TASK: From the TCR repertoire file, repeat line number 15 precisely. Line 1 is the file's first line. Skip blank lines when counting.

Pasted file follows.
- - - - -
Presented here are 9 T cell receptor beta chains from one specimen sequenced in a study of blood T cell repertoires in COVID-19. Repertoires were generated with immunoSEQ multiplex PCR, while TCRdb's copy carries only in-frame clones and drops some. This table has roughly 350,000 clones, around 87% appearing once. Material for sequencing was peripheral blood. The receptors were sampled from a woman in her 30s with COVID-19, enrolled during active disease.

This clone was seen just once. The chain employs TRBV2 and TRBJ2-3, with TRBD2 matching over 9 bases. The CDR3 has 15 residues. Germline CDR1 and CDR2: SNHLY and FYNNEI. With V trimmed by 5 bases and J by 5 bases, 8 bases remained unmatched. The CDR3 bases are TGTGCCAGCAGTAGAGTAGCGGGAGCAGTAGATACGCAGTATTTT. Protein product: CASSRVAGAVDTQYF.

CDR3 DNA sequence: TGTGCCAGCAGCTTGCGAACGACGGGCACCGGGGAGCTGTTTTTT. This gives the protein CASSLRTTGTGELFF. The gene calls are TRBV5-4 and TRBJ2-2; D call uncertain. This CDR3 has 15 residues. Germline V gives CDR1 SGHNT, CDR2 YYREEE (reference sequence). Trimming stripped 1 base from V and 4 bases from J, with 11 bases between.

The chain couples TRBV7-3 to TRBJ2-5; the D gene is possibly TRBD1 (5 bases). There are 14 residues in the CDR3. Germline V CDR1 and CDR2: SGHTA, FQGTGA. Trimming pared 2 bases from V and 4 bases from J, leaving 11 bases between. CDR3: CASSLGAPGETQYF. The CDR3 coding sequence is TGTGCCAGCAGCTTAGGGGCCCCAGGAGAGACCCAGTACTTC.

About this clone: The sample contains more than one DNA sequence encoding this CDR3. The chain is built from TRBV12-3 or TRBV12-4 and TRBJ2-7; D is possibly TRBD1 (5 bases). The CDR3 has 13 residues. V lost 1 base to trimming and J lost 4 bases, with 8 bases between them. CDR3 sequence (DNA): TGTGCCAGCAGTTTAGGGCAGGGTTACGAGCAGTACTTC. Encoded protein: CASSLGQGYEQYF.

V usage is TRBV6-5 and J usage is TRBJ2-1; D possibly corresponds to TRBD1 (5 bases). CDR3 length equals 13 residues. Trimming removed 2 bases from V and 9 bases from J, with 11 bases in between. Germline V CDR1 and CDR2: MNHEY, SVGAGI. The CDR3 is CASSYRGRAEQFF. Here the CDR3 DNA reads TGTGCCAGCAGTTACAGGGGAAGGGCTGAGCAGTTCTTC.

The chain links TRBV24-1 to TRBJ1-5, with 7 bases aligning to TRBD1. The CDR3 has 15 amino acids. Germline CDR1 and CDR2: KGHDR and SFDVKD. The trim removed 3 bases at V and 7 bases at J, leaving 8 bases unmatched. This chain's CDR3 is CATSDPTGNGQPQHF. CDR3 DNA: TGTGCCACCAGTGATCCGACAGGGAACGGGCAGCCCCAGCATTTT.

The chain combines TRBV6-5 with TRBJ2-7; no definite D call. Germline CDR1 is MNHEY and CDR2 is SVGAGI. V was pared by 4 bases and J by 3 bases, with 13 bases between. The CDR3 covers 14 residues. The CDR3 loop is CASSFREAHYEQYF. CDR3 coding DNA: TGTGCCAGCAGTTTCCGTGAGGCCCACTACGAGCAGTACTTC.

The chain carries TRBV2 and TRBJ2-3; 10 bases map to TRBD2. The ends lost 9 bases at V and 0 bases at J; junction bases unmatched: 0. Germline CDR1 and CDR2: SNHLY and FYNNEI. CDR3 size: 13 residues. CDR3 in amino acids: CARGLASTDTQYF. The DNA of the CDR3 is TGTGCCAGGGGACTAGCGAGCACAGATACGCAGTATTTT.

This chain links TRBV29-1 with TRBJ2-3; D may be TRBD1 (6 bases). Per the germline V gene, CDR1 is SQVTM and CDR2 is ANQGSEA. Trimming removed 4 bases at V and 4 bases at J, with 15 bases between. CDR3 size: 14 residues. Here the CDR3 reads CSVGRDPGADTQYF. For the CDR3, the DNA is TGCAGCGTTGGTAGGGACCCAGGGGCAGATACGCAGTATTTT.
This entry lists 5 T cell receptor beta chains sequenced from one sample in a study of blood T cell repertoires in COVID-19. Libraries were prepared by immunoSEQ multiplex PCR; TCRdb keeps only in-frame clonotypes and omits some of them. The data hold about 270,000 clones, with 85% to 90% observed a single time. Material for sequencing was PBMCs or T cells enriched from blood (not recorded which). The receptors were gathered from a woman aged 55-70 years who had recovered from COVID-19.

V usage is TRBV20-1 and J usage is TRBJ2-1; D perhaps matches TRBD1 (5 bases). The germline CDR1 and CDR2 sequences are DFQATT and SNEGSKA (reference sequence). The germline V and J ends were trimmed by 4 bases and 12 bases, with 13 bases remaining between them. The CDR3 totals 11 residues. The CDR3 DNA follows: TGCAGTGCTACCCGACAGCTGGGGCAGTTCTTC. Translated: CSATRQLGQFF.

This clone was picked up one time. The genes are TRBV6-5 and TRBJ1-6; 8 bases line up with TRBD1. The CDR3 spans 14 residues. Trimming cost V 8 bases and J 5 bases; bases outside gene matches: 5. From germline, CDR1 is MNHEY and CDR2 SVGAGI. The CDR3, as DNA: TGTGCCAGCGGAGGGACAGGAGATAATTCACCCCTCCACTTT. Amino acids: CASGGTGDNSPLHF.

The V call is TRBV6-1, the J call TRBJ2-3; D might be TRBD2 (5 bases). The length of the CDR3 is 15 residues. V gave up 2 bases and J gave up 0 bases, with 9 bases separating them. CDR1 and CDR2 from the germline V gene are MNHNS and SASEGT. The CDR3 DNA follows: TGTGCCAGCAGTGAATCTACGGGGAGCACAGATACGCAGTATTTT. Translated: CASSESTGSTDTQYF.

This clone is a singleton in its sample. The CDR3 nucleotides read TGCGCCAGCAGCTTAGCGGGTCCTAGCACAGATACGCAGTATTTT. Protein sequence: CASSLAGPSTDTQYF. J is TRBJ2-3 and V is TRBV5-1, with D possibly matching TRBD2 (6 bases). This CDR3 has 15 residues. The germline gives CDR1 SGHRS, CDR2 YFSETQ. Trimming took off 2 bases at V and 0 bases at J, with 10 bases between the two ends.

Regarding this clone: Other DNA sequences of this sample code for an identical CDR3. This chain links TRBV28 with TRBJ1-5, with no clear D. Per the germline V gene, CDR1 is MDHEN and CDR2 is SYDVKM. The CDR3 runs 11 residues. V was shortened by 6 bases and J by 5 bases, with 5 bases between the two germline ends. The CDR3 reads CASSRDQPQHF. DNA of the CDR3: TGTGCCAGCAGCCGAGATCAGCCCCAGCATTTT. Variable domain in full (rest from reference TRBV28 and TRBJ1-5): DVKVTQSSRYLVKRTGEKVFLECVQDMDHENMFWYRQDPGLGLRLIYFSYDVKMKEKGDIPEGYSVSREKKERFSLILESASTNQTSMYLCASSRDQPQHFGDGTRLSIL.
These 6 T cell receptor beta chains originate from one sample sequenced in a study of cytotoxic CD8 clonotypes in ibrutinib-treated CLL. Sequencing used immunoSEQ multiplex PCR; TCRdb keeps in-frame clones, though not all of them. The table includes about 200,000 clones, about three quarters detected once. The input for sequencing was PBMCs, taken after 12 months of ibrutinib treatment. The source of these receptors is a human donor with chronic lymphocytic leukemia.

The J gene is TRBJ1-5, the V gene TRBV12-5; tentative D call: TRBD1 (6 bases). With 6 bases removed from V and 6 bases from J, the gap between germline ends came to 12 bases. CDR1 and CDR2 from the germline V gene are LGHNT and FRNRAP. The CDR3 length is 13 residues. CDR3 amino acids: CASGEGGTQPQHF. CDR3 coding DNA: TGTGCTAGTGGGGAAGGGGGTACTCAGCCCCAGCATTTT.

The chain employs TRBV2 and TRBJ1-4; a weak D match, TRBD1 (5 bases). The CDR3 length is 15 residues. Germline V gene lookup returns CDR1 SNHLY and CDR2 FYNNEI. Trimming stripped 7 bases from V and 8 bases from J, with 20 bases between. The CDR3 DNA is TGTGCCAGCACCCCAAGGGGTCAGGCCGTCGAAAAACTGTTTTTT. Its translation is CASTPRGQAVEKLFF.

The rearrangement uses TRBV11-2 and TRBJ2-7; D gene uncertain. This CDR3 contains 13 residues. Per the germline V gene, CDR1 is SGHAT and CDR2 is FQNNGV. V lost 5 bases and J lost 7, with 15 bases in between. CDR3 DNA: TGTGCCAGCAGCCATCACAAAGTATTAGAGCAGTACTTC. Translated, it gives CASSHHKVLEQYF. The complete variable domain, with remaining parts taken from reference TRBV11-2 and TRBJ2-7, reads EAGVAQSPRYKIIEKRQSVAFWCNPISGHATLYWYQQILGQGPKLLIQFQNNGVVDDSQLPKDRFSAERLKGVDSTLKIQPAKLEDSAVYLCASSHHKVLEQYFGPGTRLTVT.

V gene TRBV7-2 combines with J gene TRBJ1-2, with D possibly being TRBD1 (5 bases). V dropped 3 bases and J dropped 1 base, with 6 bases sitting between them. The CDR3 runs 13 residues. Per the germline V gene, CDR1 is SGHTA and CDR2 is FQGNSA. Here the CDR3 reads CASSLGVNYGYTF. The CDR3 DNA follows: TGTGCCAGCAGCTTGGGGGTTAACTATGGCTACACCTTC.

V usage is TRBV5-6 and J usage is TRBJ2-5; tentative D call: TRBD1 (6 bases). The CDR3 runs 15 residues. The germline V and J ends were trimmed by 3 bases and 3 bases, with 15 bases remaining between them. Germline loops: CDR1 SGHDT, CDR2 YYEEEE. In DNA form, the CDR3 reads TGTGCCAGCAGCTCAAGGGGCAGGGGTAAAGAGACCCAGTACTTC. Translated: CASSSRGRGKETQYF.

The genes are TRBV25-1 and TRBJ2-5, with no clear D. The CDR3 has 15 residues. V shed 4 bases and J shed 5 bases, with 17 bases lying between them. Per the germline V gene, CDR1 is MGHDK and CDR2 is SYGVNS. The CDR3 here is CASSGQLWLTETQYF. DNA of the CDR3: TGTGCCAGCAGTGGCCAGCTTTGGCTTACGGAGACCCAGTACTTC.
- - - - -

This clone is a singleton in its sample. The CDR3 nucleotides read TGCGCCAGCAGCTTAGCGGGTCCTAGCACAGATACGCAGTATTTT. Protein sequence: CASSLAGPSTDTQYF. J is TRBJ2-3 and V is TRBV5-1, with D possibly matching TRBD2 (6 bases). This CDR3 has 15 residues. The germline gives CDR1 SGHRS, CDR2 YFSETQ. Trimming took off 2 bases at V and 0 bases at J, with 10 bases between the two ends.